Francisco José de Goya y Lucientes: ‘Portrait of Doña Antonia Zárate’, c. 1805-1806

London’s museums have been awash with portraits recently. That’s to be expected at the National Portrait Gallery, though less so in a show about Giacometti. Yet that (to 10th Jan) was rendered no less intense by its weighting away from sculpture. The Photographic Portrait prize show (to 21st Feb) features curious choices as winners, but is overall (as usual) better than the NPG’s painting equivalent – especially as Pieter Hugo appears as a ‘special guest’. Jean-Etiene Liotard at the RA (to 31st Jan) shows himself a superior ‘painter’ in in the pastels for which he’s famous than in the surprisingly numerous oils on show. Liotard’s chalked faces take on a sepulchral luminosity regardless of how realistically he anatomises his sitters’ imperfections, whereas oils emerge rather dulled from the same touch. The V&A has the substantial display ‘Facing History: Contemporary Portraiture’, and you might also count Julia Margaret Cameron (V&A and Science Museums to 21st Feb) and Frank Auerbach (Tate Britain to 14th Feb) but I’d say it’s stretching these fine shows to call them portraiture. The daddy of them all, though, was Goya’s Portraits at the National Gallery (also to 10 Jan). Even those to whom that sounded the dullest stream of work by ‘the first modern painter’ tended to be won over by the history of Goya’s troubled times and his bravura brushwork, the close-up effects of which are often quite abstract.


Alberto Giacometti: ‘Bust of Annette’, 1954

Most days art Critic Paul Carey-Kent spends hours on the train, traveling between his home in Southampton and his day job in London. Could he, we asked, jot down whatever came into his head?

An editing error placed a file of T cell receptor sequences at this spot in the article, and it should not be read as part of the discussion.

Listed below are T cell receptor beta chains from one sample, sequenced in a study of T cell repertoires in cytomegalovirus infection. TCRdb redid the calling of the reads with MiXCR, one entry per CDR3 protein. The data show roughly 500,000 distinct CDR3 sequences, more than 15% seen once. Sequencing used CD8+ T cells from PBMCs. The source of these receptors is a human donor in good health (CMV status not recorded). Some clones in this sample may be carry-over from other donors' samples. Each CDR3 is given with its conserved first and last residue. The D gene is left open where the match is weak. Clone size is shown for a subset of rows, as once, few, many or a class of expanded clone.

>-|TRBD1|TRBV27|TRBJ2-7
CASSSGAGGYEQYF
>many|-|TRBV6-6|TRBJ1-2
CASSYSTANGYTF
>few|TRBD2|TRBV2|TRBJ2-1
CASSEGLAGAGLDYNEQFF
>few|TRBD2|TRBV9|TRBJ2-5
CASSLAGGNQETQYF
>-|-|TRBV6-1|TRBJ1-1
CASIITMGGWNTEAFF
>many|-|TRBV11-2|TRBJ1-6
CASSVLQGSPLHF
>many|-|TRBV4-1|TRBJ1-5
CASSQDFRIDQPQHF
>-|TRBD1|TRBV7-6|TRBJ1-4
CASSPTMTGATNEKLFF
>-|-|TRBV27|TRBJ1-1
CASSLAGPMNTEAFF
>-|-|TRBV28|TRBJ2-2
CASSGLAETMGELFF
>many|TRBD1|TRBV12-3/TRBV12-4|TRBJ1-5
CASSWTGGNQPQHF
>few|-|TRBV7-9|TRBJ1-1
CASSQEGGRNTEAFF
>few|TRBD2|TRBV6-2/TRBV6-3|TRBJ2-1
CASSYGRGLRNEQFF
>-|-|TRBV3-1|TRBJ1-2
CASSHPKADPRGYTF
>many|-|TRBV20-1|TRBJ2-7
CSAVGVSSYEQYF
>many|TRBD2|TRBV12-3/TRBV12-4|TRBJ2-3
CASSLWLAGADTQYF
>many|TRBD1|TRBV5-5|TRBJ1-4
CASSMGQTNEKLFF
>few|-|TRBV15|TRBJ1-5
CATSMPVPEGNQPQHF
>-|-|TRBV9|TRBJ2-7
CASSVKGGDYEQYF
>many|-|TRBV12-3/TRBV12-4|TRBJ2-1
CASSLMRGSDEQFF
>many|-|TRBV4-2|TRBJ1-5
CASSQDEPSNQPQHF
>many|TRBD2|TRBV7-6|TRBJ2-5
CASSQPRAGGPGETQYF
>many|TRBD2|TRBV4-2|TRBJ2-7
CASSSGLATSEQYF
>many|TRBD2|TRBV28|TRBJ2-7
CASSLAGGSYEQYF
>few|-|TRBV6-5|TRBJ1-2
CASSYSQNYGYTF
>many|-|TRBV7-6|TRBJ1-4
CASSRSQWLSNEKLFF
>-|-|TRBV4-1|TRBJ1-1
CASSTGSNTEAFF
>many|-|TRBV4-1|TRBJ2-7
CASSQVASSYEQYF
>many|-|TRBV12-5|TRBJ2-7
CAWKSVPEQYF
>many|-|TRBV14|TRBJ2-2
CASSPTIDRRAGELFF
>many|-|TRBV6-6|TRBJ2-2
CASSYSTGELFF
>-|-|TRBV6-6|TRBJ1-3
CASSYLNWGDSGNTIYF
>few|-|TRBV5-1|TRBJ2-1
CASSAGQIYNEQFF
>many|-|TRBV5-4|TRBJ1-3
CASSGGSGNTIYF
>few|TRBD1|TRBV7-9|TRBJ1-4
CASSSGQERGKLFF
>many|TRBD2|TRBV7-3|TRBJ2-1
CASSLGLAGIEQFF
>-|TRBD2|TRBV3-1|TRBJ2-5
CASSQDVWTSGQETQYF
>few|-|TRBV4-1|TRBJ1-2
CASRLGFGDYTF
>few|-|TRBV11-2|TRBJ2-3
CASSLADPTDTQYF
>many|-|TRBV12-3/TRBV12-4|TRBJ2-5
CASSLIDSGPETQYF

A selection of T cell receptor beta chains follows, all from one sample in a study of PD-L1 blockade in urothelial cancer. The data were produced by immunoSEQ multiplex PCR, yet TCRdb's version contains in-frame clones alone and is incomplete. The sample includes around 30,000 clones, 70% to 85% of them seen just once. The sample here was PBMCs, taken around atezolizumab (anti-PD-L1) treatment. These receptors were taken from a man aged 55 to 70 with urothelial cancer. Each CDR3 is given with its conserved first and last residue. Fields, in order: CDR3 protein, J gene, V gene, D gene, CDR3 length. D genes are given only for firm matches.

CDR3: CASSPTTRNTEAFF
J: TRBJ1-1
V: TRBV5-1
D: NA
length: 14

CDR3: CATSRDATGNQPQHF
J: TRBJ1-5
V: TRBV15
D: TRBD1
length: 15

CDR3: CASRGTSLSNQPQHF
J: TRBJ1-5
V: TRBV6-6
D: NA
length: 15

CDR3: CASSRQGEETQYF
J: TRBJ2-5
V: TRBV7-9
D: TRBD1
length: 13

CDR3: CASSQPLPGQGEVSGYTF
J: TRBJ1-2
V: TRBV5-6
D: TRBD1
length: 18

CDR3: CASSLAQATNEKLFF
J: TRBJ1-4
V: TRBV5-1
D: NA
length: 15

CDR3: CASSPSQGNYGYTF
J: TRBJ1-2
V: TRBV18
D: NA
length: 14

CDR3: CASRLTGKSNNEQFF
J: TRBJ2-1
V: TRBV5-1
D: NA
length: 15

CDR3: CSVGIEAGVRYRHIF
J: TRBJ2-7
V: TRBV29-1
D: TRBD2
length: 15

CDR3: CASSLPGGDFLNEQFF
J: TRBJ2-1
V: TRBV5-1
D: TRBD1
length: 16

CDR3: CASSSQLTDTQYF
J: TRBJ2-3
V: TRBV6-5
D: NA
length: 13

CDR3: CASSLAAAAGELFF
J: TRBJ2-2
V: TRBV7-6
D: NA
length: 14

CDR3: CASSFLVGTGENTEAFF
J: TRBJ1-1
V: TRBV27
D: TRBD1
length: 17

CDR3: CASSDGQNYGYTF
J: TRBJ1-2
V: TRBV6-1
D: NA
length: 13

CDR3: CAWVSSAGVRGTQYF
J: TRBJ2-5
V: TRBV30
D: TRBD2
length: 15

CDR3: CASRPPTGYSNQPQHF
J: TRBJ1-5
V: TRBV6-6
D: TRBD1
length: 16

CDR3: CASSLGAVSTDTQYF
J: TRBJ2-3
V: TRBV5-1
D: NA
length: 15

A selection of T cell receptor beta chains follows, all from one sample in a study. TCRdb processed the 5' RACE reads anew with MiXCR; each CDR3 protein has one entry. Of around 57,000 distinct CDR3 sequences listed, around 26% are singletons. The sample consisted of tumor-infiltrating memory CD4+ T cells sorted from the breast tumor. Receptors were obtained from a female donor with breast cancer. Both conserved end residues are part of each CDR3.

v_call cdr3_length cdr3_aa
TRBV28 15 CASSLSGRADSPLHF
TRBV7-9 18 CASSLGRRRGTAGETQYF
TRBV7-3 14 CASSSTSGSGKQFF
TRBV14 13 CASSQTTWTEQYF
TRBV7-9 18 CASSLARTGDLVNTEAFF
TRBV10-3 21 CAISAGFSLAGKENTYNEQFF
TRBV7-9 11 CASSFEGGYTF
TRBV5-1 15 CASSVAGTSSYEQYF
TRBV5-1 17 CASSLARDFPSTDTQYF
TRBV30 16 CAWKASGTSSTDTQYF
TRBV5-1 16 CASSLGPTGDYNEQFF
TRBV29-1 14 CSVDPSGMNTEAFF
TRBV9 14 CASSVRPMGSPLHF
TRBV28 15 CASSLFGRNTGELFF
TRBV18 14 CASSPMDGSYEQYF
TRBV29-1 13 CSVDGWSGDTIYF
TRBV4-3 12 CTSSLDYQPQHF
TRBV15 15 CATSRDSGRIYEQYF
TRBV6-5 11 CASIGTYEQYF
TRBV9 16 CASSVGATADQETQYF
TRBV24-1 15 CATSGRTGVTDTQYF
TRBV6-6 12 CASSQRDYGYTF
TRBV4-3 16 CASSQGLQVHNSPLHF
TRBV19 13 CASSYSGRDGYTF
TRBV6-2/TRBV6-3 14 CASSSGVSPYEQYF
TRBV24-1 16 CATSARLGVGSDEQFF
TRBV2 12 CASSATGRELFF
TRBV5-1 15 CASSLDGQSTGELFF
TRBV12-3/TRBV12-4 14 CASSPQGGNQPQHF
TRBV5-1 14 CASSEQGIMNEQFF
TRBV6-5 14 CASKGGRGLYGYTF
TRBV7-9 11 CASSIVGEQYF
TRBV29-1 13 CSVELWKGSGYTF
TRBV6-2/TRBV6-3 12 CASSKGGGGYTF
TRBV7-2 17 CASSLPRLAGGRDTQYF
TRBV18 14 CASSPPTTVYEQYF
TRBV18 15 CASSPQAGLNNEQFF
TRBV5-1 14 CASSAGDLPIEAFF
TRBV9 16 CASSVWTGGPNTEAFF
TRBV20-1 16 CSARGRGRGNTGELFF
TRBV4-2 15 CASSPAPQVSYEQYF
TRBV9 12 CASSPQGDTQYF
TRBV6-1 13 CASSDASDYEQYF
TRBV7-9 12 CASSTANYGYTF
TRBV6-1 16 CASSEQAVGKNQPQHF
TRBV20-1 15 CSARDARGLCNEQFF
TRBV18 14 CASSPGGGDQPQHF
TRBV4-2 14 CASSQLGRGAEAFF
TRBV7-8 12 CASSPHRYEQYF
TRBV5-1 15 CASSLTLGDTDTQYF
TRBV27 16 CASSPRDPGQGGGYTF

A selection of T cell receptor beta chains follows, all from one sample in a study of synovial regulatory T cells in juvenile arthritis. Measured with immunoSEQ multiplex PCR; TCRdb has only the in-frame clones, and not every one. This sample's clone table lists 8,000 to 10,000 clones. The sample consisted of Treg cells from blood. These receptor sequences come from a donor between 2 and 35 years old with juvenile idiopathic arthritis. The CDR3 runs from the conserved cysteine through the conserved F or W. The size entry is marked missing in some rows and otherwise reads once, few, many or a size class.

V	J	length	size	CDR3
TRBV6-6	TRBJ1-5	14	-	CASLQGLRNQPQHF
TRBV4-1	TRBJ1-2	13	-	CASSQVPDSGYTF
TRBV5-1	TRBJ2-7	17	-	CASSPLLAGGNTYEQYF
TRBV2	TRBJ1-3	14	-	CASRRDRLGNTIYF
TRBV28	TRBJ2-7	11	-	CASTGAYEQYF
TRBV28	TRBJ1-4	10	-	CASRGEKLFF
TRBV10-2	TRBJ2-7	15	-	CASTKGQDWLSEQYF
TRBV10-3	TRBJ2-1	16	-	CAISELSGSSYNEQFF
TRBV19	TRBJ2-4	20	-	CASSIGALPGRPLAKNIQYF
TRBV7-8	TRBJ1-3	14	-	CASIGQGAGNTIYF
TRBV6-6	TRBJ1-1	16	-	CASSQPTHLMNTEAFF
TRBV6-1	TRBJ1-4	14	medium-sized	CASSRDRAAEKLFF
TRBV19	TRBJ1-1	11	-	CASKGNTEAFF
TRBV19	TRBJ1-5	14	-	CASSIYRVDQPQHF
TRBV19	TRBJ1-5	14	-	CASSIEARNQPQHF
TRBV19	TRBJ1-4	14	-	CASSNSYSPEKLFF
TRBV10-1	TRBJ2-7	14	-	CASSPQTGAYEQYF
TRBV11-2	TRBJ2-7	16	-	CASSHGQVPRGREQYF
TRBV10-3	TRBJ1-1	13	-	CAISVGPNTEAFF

Paul’s ART STUFF ON A TRAIN #145: ‘Spirit Power In Focus – and Out’

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Richard Learoyd: ‘Agnes with Eyes Closed’, 2007 – Dye destruction print

There’s an unofficial festival of photography in Kensington just now. The V&A and the Science Museum both have substantial shows well into the overhang year to commemorate the bicentenary of Julia Margaret Cameron. Almost all the 200+ odd prints across the shows are from 1664-75, ie from when she was given her first camera at 48 to her emigration to what was then Ceylon). The Science Museum also has a persuasive summary of Alec Soth’s work, with a room for each of his major projects to date, and the V&A adds a 19 photo retrospective of Richard Learoyd. Even the Natural History Museum weighs in with the Wildlife Photographer of the Year 2015-16. Cameron and Learoyd, in particular, share a lot. Both use demanding techniques which dictate the sizes of their prints (she the wet collodion process, which requires a glass plate to be coated with photosensitive chemicals and exposed in the camera when still damp, the glass negative returned to the darkroom to be developed, and prints made by placing the negative directly on to sensitised photographic paper and exposing it to sunlight; he the use of a room-sized camera obscura, so the subject, in another chamber with a lens dividing the rooms, is focused directly on to the paper). Both feature posed people as the subject of their best work without it ever really seeming that they are portraits. Both exploit variable focus strikingly. She was mocked for that, but we now expect such artistic effects. Either way, the energising effect is similar, and Learoyd’s work takes us back to Victorian spirit photography and the initial magical power of image capture.